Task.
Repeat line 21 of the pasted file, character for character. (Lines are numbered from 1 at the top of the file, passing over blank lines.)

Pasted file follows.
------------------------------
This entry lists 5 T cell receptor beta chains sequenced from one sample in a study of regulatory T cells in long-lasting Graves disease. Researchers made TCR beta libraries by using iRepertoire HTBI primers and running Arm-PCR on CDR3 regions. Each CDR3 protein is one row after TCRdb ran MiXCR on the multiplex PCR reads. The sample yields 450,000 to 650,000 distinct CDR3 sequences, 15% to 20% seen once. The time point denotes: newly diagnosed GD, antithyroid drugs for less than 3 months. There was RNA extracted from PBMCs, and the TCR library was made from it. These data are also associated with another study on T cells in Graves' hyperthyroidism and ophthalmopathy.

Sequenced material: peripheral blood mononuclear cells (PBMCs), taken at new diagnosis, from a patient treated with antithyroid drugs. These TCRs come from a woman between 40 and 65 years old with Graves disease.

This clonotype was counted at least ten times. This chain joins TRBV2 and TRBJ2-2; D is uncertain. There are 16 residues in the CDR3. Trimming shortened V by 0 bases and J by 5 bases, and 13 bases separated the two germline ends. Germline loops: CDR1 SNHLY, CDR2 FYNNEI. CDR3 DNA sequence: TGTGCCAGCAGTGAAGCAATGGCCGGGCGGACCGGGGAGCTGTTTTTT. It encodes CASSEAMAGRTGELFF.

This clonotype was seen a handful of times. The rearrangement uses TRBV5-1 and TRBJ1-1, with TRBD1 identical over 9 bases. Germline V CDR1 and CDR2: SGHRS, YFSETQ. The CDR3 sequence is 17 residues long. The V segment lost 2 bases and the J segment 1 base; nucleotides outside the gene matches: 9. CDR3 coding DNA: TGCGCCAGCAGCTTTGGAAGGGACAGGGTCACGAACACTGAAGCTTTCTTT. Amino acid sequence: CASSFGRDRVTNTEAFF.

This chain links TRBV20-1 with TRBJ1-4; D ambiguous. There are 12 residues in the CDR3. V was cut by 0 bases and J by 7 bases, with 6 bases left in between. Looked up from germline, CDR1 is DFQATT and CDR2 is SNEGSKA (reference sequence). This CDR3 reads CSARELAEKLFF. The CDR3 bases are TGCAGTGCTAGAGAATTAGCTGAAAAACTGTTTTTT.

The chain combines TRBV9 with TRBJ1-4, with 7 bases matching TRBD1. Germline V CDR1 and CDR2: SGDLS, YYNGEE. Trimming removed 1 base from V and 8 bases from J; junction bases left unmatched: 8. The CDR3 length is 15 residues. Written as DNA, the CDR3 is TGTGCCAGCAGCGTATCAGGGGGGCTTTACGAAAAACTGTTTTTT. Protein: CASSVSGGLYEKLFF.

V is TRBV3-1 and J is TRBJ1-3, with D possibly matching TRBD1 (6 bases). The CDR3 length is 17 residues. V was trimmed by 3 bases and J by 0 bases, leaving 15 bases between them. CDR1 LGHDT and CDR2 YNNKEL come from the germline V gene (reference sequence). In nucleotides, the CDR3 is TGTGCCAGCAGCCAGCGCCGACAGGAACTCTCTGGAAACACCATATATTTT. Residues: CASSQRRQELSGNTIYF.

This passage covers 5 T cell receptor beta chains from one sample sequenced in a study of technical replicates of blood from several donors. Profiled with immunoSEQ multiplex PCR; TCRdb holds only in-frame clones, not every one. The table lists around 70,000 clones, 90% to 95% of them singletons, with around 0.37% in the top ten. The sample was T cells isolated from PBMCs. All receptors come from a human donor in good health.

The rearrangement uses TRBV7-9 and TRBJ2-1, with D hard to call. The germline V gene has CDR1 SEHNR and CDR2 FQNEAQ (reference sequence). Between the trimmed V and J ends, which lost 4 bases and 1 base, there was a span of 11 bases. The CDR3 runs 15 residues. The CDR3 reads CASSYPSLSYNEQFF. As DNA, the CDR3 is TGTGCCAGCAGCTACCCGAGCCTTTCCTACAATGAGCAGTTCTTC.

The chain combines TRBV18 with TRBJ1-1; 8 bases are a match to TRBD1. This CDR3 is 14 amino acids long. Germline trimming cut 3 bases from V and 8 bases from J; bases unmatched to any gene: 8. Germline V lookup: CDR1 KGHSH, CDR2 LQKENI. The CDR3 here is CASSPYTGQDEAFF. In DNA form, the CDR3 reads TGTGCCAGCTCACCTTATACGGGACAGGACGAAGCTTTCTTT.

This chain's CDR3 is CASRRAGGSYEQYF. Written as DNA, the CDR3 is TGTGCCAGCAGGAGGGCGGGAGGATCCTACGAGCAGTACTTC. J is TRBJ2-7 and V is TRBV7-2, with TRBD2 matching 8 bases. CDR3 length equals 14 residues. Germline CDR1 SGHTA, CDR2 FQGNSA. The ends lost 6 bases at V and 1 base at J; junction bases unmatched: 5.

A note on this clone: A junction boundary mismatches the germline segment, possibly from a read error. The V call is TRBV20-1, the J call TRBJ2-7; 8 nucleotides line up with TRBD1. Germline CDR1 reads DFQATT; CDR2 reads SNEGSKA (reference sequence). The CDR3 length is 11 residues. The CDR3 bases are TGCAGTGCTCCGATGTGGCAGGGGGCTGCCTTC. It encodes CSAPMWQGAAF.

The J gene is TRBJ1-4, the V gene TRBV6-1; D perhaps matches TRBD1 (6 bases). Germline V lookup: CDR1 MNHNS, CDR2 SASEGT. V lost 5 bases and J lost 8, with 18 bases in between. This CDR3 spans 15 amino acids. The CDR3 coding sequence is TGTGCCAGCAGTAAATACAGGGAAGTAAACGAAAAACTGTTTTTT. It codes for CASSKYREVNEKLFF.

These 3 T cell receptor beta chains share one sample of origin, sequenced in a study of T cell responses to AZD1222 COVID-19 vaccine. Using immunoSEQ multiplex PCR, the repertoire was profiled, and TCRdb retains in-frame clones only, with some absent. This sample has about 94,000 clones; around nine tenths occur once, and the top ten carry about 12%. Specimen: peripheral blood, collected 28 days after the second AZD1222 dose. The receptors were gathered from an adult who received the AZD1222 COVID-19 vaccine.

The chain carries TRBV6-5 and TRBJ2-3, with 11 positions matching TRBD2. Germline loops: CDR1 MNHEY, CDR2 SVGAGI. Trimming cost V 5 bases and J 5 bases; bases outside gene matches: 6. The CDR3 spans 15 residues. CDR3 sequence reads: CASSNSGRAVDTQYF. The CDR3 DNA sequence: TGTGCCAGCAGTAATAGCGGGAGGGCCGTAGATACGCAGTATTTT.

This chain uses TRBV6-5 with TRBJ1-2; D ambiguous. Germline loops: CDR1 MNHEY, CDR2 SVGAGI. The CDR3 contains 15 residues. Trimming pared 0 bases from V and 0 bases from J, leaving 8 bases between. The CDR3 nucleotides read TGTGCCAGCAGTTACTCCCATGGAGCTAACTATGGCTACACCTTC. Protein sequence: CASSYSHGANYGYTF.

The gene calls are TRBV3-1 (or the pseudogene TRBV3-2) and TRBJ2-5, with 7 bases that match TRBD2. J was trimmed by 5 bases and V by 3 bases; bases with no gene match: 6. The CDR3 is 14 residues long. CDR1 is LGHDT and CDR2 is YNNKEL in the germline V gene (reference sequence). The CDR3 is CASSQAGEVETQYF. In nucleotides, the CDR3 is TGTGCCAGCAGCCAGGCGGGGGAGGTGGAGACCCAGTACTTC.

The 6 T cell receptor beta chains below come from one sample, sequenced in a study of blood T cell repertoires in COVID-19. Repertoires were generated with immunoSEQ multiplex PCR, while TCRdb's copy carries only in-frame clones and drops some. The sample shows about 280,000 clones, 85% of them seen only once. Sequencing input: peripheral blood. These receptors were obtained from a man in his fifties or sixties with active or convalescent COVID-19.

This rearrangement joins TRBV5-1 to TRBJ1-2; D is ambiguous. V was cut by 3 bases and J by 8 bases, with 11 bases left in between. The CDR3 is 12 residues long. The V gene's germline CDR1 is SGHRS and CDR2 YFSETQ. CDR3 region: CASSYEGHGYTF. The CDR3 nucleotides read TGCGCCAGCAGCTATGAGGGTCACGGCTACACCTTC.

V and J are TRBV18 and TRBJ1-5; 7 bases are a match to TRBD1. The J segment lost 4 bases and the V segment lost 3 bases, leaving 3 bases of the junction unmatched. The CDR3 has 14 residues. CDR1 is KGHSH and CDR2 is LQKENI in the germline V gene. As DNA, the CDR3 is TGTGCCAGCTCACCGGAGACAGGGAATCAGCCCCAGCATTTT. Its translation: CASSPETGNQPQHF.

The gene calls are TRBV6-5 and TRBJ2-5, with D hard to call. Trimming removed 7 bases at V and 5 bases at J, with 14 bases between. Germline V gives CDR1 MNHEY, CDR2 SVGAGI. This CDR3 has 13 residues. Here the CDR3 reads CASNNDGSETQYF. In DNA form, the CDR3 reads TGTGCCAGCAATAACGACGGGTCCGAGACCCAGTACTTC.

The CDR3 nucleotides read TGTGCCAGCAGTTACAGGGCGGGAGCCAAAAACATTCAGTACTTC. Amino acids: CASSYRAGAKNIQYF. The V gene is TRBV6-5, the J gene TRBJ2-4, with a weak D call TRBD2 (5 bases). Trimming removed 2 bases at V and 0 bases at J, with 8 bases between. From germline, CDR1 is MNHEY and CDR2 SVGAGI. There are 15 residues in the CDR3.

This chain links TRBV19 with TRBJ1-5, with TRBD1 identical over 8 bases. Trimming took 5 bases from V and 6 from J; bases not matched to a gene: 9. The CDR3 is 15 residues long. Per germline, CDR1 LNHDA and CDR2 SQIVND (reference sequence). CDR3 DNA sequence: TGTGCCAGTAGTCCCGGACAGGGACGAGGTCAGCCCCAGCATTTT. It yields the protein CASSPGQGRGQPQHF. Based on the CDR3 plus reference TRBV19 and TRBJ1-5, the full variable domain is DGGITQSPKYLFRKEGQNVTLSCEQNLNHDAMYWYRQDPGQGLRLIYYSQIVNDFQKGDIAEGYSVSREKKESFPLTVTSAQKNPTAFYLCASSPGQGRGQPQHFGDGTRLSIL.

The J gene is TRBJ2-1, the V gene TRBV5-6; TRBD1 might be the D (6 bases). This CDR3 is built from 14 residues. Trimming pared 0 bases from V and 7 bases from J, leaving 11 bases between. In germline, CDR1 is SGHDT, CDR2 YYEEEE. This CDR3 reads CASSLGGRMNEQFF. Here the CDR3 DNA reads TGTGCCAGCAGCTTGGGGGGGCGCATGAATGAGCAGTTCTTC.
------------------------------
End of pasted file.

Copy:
The gene calls are TRBV6-5 and TRBJ2-5, with D hard to call. Trimming removed 7 bases at V and 5 bases at J, with 14 bases between. Germline V gives CDR1 MNHEY, CDR2 SVGAGI. This CDR3 has 13 residues. Here the CDR3 reads CASNNDGSETQYF. In DNA form, the CDR3 reads TGTGCCAGCAATAACGACGGGTCCGAGACCCAGTACTTC.